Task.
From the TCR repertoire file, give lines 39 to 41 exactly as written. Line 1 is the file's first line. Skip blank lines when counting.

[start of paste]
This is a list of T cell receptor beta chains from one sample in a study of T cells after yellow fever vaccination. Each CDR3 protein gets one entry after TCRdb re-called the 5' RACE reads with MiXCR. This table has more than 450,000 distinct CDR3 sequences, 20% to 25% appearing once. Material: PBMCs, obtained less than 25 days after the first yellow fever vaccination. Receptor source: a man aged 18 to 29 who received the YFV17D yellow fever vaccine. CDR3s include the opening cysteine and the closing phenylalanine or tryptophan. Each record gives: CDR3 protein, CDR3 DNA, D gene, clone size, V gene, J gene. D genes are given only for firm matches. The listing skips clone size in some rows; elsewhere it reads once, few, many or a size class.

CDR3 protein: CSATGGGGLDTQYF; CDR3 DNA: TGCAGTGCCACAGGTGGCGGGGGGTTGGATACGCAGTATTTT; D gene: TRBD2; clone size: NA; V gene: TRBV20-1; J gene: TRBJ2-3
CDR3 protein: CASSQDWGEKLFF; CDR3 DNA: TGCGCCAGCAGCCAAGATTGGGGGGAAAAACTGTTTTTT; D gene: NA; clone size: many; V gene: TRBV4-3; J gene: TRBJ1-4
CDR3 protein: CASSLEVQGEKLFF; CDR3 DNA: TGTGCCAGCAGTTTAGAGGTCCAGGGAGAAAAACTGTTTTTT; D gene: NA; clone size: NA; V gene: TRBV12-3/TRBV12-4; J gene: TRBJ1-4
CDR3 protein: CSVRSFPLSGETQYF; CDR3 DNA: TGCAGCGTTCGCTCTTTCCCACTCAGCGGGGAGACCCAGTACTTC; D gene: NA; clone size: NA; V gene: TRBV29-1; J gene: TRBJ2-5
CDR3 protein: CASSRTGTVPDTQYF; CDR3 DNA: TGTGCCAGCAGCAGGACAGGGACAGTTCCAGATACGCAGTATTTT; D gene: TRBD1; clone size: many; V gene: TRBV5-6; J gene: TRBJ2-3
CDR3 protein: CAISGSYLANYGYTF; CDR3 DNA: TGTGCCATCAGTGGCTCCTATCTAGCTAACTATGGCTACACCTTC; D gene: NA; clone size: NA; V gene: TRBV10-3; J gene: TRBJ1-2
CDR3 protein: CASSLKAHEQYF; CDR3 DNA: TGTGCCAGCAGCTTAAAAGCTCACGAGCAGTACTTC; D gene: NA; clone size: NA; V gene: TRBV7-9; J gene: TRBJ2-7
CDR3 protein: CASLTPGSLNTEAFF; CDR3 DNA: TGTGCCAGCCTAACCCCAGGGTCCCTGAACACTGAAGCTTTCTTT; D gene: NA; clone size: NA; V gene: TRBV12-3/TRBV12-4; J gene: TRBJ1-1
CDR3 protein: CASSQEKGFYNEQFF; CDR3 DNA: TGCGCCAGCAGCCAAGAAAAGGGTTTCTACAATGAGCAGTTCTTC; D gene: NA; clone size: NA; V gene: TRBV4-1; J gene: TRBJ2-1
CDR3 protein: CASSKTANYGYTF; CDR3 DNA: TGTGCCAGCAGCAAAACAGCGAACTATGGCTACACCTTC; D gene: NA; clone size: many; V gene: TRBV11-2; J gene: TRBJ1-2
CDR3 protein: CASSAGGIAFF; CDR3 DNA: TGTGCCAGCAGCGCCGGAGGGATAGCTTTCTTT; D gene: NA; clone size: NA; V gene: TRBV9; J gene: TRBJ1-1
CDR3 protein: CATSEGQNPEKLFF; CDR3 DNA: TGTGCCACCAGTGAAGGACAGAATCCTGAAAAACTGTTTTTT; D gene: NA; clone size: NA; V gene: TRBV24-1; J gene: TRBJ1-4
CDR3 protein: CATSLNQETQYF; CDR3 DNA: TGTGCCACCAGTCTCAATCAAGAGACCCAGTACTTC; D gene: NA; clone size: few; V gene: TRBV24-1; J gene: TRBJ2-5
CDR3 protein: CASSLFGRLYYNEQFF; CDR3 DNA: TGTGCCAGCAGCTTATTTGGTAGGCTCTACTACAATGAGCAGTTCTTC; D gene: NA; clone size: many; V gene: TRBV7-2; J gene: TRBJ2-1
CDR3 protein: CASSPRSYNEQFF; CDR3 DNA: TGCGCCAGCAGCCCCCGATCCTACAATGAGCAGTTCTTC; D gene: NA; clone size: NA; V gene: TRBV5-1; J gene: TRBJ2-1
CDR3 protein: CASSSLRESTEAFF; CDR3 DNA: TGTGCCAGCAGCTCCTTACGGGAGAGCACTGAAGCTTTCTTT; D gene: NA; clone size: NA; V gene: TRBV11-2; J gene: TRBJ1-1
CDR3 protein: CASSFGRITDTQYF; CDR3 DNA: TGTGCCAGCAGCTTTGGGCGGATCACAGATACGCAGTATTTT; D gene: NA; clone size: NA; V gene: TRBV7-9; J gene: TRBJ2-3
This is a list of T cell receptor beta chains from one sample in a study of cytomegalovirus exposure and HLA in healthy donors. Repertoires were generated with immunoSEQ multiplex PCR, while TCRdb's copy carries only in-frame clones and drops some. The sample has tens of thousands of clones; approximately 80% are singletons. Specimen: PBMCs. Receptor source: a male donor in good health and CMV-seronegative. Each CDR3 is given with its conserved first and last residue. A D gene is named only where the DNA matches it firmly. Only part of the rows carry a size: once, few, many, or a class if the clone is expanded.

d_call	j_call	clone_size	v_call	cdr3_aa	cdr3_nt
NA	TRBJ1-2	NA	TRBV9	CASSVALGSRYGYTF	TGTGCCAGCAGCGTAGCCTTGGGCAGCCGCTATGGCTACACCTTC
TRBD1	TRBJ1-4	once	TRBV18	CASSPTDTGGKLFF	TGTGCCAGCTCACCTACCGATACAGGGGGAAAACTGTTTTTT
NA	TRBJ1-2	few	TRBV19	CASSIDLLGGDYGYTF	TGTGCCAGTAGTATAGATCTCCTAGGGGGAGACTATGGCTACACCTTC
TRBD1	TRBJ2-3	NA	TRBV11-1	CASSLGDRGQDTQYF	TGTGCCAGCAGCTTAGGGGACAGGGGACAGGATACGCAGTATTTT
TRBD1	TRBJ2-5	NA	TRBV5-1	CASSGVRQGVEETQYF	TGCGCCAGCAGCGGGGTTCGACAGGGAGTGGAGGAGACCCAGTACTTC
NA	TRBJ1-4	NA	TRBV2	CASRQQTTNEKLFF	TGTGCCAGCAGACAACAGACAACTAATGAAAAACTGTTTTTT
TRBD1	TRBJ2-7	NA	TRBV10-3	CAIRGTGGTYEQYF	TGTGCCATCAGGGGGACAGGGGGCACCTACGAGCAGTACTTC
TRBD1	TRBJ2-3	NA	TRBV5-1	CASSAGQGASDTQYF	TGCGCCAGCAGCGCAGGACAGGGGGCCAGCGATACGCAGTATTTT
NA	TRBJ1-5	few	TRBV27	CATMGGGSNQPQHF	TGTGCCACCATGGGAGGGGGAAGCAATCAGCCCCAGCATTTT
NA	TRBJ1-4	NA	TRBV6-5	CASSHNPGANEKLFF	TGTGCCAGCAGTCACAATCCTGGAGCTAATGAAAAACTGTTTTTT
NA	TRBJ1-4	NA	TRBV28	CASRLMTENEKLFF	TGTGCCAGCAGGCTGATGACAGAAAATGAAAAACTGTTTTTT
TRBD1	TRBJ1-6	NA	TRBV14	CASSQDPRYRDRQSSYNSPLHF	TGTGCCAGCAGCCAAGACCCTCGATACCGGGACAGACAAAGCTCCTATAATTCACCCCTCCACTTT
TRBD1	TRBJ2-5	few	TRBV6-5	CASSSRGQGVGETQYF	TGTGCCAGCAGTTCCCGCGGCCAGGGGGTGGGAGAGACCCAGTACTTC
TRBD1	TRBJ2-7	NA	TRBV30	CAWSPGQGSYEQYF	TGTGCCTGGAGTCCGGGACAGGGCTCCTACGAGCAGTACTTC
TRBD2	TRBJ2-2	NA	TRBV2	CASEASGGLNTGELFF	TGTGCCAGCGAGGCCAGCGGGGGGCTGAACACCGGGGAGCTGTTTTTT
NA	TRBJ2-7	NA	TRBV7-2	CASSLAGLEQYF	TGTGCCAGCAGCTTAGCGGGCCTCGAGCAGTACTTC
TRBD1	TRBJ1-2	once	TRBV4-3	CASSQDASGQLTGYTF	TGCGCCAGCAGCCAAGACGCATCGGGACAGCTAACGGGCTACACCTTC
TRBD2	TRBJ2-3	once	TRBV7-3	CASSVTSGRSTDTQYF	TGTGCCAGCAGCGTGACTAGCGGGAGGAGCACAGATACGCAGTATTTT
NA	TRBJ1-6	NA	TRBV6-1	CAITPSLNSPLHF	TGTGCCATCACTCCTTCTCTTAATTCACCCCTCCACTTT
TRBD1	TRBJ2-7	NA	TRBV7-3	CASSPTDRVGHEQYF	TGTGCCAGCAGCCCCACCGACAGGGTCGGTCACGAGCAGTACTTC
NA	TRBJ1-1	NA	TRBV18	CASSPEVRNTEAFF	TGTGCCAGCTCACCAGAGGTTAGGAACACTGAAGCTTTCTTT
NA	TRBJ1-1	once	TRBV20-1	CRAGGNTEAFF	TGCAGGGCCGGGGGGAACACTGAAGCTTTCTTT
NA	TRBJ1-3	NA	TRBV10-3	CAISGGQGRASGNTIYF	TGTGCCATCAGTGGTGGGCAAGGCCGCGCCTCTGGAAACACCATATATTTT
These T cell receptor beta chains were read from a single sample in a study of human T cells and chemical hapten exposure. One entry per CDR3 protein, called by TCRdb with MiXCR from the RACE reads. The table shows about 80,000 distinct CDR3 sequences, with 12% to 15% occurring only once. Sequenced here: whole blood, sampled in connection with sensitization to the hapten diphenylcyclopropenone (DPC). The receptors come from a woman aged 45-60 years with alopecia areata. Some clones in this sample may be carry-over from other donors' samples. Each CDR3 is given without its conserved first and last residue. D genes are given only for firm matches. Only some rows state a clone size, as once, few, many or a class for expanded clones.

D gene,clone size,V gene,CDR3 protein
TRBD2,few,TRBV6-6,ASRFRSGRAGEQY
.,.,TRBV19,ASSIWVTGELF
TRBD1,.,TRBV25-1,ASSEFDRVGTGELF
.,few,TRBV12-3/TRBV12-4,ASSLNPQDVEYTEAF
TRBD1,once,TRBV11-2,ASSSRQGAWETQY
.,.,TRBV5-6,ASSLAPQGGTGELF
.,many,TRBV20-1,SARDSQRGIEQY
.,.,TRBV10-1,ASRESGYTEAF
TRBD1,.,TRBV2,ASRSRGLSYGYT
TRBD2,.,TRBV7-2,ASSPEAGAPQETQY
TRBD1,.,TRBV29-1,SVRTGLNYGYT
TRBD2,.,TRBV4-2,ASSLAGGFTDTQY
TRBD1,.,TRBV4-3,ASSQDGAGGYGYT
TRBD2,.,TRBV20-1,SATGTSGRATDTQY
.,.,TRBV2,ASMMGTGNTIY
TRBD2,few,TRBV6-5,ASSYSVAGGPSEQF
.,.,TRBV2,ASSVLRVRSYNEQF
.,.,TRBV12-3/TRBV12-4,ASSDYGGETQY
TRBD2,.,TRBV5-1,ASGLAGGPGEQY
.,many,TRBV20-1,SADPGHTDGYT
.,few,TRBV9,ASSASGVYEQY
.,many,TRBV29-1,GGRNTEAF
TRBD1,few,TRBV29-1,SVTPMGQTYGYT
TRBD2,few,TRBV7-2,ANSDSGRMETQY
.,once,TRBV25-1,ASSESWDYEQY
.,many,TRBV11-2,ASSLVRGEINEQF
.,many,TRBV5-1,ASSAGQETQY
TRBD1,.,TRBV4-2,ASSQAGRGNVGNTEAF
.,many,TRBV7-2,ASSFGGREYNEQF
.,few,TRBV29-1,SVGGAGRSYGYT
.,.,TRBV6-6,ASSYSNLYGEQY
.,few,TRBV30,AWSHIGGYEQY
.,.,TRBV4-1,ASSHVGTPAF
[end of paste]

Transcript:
NA	TRBJ1-6	NA	TRBV6-1	CAITPSLNSPLHF	TGTGCCATCACTCCTTCTCTTAATTCACCCCTCCACTTT
TRBD1	TRBJ2-7	NA	TRBV7-3	CASSPTDRVGHEQYF	TGTGCCAGCAGCCCCACCGACAGGGTCGGTCACGAGCAGTACTTC
NA	TRBJ1-1	NA	TRBV18	CASSPEVRNTEAFF	TGTGCCAGCTCACCAGAGGTTAGGAACACTGAAGCTTTCTTT